Since there’s no single test to diagnose Raynaud’s, doctors generally rely on either witnessing an attack or listening to a patient describe their symptoms. But if their description doesn’t correspond to the text book triad of color changes (white/blue/red) or reference to pain or experience (e.g., numbness) they studied in medical school, Raynaud’s symptoms can easily be shrugged off as no big deal.

Many Frosties (our affectionate nickname for Raynaud’s sufferers) can relate to the way other people respond to them when they are having attacks, or how difficult it can be to avoid being uncomfortable in situations that require no effort for the average person.

So we made a checklist that may offer useful Raynaud’s indicators for sufferers.  The list may also prove helpful for friends, family and co-workers to reference in order to take a loved one or a colleague more seriously when they are uncomfortable or appear in pain with no visible explanation.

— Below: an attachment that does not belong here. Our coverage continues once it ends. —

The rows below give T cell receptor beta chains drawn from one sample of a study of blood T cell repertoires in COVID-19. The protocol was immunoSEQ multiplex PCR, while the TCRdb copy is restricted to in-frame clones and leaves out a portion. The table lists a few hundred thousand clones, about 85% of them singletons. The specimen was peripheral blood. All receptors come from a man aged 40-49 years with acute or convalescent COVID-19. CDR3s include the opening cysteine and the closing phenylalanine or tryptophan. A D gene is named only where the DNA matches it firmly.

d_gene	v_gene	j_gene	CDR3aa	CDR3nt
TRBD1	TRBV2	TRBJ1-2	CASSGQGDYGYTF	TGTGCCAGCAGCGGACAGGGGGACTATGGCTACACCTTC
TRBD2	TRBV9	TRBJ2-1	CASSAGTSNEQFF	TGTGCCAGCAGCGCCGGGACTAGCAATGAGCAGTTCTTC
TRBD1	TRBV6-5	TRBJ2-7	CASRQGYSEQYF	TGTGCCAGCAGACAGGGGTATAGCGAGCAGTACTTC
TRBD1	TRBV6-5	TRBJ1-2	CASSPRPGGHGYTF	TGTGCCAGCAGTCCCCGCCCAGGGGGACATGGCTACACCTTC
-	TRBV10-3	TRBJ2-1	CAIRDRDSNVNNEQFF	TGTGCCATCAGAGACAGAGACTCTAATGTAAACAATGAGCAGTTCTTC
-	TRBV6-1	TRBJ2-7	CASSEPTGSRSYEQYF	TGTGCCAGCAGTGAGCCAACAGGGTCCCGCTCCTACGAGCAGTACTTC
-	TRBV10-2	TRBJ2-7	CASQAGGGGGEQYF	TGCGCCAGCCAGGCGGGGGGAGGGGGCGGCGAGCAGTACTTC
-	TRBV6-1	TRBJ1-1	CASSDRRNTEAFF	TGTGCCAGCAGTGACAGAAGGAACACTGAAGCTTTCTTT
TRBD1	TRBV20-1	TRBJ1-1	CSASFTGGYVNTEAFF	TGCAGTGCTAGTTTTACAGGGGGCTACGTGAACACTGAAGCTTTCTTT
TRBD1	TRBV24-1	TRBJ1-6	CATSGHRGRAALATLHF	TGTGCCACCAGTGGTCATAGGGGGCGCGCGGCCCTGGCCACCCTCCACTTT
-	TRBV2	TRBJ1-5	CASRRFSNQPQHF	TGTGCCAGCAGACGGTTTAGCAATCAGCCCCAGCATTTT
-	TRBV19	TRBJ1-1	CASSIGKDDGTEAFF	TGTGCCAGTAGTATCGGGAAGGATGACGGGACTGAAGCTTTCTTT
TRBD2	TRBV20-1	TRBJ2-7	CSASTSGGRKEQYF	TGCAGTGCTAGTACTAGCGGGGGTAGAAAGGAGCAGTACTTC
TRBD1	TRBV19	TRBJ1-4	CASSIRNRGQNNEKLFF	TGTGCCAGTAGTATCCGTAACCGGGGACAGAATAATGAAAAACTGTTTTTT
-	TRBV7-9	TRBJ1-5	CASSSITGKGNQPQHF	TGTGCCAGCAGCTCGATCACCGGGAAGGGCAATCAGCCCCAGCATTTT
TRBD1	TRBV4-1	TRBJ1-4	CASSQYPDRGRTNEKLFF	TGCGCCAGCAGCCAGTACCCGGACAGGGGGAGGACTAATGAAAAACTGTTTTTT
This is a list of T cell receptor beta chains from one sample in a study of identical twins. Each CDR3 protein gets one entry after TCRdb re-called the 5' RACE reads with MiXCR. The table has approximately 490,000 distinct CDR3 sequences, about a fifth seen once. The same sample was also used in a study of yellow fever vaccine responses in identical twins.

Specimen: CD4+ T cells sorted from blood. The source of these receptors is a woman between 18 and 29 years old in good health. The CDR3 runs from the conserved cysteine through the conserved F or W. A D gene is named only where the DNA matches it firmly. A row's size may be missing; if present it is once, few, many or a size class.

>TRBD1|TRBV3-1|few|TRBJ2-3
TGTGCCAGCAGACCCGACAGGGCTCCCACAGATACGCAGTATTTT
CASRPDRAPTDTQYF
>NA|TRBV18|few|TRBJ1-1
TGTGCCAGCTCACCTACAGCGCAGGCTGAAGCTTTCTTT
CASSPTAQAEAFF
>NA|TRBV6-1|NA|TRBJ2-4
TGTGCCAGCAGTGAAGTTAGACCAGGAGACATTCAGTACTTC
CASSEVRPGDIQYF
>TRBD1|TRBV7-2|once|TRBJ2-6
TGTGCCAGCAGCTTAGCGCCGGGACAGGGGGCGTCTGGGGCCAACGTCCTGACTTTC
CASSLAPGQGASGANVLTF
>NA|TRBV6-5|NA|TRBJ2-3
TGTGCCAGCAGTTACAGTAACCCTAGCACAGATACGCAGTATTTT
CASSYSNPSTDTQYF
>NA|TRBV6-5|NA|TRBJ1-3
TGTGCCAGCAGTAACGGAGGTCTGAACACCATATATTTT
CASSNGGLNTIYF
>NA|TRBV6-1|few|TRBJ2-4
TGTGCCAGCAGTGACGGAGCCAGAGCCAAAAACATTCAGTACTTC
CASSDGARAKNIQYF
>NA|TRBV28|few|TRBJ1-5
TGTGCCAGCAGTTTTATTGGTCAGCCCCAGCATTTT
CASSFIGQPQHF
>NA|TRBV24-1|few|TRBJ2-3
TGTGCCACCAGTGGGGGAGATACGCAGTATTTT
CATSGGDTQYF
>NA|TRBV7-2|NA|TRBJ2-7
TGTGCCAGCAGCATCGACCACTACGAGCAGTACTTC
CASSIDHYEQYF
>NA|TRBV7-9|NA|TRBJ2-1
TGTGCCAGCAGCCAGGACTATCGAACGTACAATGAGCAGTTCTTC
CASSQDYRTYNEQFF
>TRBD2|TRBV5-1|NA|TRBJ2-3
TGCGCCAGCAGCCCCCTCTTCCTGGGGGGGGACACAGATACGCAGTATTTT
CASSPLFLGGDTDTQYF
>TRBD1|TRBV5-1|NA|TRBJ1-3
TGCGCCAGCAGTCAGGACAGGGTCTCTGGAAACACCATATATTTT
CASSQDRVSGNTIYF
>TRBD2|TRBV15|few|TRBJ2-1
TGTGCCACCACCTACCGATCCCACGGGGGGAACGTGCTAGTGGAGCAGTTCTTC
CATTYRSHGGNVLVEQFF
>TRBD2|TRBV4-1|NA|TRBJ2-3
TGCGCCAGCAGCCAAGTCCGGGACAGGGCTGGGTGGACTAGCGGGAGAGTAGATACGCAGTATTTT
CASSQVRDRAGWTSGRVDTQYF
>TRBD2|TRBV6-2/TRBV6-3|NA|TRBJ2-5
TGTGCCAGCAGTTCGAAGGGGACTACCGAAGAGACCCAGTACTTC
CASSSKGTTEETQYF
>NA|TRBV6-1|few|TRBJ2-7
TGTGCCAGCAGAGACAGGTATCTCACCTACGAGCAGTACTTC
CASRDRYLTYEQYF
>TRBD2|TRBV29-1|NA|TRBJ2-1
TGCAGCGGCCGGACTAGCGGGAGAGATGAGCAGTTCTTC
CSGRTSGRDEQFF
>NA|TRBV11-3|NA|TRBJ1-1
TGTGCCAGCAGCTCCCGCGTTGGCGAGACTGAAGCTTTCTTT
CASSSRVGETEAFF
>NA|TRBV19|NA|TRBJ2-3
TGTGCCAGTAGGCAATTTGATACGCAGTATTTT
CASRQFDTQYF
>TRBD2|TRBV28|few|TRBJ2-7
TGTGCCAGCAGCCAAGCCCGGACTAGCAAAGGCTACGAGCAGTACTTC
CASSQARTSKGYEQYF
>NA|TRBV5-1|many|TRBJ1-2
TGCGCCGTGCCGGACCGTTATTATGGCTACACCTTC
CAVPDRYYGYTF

The list covers three categories:

  1. Textbook Symptoms
  2. Other People’s Reactions
  3. Lifestyle Issues

Textbook Symptoms

When exposed to cold temperatures or stress, do your fingers, toes or other extremity (nose, ears and more) ever:

  • Become painful
  • Skin turns white or blue (or even purplish)
  • Go numb or tingle
  • Begin to throb or swell
  • Skin turns red or pinkish when warm or calm again

Keep in mind that individual thresholds will differ – where one person will experience discomfort at 60 degrees or lower, another sufferer may be uncomfortable at as high as 75 degrees.  How we define and relate to stress also varies greatly, so it’s not easy to define the specific triggers that will launch Raynaud’s attacks.

Other People’s Reactions

While not obvious signals one-by-one, if someone regularly has experiences like the ones below, they may indicate that a person should consult a doctor about Raynaud’s:

  • Been called “Zombie Hands” or “Corpse Toes” (from fingers/toes turning white)
  • Colleague remarks your hands are cold during a hand shake
  • Partner/spouse complains you have icy toes in bed
  • People stare at you funny for pulling out gloves or a sweater in the grocery store in the summer
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